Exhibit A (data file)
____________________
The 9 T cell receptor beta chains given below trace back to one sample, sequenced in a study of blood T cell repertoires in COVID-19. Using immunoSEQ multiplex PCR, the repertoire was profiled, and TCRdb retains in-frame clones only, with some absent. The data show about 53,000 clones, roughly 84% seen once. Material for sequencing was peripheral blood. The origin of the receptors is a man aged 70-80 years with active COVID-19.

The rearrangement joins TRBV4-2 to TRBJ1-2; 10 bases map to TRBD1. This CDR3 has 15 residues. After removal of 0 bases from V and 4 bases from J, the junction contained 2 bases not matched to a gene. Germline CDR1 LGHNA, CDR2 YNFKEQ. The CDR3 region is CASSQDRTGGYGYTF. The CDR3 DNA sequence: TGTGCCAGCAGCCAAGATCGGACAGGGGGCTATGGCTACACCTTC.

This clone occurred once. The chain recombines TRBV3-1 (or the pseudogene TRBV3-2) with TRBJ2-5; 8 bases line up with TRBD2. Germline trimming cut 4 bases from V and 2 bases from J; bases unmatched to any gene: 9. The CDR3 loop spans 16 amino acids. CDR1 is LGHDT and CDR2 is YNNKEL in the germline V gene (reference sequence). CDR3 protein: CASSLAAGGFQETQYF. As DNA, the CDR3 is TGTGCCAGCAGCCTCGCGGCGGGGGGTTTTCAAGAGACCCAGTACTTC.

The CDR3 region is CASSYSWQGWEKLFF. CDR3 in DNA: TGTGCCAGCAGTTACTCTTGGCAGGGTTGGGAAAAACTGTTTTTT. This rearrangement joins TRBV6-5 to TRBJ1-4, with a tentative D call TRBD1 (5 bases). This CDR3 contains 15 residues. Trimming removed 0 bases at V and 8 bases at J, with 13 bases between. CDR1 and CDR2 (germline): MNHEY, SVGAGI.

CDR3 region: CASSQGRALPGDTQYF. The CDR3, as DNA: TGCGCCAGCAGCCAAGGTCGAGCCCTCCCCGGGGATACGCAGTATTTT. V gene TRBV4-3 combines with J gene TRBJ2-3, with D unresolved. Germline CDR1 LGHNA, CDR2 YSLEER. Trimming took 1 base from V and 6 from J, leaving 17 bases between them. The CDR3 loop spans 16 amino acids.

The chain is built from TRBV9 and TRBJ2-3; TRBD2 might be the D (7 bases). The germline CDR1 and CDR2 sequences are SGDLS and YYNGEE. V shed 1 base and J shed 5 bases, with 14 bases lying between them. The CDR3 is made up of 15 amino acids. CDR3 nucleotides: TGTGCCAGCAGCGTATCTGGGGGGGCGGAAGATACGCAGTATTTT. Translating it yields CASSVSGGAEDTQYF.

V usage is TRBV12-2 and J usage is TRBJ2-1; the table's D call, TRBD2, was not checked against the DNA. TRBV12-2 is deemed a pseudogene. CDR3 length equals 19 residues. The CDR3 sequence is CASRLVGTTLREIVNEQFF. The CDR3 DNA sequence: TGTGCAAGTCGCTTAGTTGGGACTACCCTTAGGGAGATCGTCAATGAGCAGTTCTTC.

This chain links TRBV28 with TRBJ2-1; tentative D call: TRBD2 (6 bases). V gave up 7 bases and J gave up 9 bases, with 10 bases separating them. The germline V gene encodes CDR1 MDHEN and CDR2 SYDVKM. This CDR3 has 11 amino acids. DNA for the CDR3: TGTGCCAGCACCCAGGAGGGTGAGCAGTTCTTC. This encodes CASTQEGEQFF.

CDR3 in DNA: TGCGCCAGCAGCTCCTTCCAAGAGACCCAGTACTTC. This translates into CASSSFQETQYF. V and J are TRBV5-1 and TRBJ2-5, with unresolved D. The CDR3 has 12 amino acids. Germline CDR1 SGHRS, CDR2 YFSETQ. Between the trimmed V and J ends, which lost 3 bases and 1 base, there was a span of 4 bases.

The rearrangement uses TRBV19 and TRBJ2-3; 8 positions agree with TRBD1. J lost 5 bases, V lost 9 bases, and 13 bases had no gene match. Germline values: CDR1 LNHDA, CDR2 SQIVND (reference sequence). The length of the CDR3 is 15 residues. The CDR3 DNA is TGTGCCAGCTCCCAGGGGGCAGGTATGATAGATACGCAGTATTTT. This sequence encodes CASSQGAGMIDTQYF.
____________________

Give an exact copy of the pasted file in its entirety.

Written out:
The 9 T cell receptor beta chains given below trace back to one sample, sequenced in a study of blood T cell repertoires in COVID-19. Using immunoSEQ multiplex PCR, the repertoire was profiled, and TCRdb retains in-frame clones only, with some absent. The data show about 53,000 clones, roughly 84% seen once. Material for sequencing was peripheral blood. The origin of the receptors is a man aged 70-80 years with active COVID-19.

The rearrangement joins TRBV4-2 to TRBJ1-2; 10 bases map to TRBD1. This CDR3 has 15 residues. After removal of 0 bases from V and 4 bases from J, the junction contained 2 bases not matched to a gene. Germline CDR1 LGHNA, CDR2 YNFKEQ. The CDR3 region is CASSQDRTGGYGYTF. The CDR3 DNA sequence: TGTGCCAGCAGCCAAGATCGGACAGGGGGCTATGGCTACACCTTC.

This clone occurred once. The chain recombines TRBV3-1 (or the pseudogene TRBV3-2) with TRBJ2-5; 8 bases line up with TRBD2. Germline trimming cut 4 bases from V and 2 bases from J; bases unmatched to any gene: 9. The CDR3 loop spans 16 amino acids. CDR1 is LGHDT and CDR2 is YNNKEL in the germline V gene (reference sequence). CDR3 protein: CASSLAAGGFQETQYF. As DNA, the CDR3 is TGTGCCAGCAGCCTCGCGGCGGGGGGTTTTCAAGAGACCCAGTACTTC.

The CDR3 region is CASSYSWQGWEKLFF. CDR3 in DNA: TGTGCCAGCAGTTACTCTTGGCAGGGTTGGGAAAAACTGTTTTTT. This rearrangement joins TRBV6-5 to TRBJ1-4, with a tentative D call TRBD1 (5 bases). This CDR3 contains 15 residues. Trimming removed 0 bases at V and 8 bases at J, with 13 bases between. CDR1 and CDR2 (germline): MNHEY, SVGAGI.

CDR3 region: CASSQGRALPGDTQYF. The CDR3, as DNA: TGCGCCAGCAGCCAAGGTCGAGCCCTCCCCGGGGATACGCAGTATTTT. V gene TRBV4-3 combines with J gene TRBJ2-3, with D unresolved. Germline CDR1 LGHNA, CDR2 YSLEER. Trimming took 1 base from V and 6 from J, leaving 17 bases between them. The CDR3 loop spans 16 amino acids.

The chain is built from TRBV9 and TRBJ2-3; TRBD2 might be the D (7 bases). The germline CDR1 and CDR2 sequences are SGDLS and YYNGEE. V shed 1 base and J shed 5 bases, with 14 bases lying between them. The CDR3 is made up of 15 amino acids. CDR3 nucleotides: TGTGCCAGCAGCGTATCTGGGGGGGCGGAAGATACGCAGTATTTT. Translating it yields CASSVSGGAEDTQYF.

V usage is TRBV12-2 and J usage is TRBJ2-1; the table's D call, TRBD2, was not checked against the DNA. TRBV12-2 is deemed a pseudogene. CDR3 length equals 19 residues. The CDR3 sequence is CASRLVGTTLREIVNEQFF. The CDR3 DNA sequence: TGTGCAAGTCGCTTAGTTGGGACTACCCTTAGGGAGATCGTCAATGAGCAGTTCTTC.

This chain links TRBV28 with TRBJ2-1; tentative D call: TRBD2 (6 bases). V gave up 7 bases and J gave up 9 bases, with 10 bases separating them. The germline V gene encodes CDR1 MDHEN and CDR2 SYDVKM. This CDR3 has 11 amino acids. DNA for the CDR3: TGTGCCAGCACCCAGGAGGGTGAGCAGTTCTTC. This encodes CASTQEGEQFF.

CDR3 in DNA: TGCGCCAGCAGCTCCTTCCAAGAGACCCAGTACTTC. This translates into CASSSFQETQYF. V and J are TRBV5-1 and TRBJ2-5, with unresolved D. The CDR3 has 12 amino acids. Germline CDR1 SGHRS, CDR2 YFSETQ. Between the trimmed V and J ends, which lost 3 bases and 1 base, there was a span of 4 bases.

The rearrangement uses TRBV19 and TRBJ2-3; 8 positions agree with TRBD1. J lost 5 bases, V lost 9 bases, and 13 bases had no gene match. Germline values: CDR1 LNHDA, CDR2 SQIVND (reference sequence). The length of the CDR3 is 15 residues. The CDR3 DNA is TGTGCCAGCTCCCAGGGGGCAGGTATGATAGATACGCAGTATTTT. This sequence encodes CASSQGAGMIDTQYF.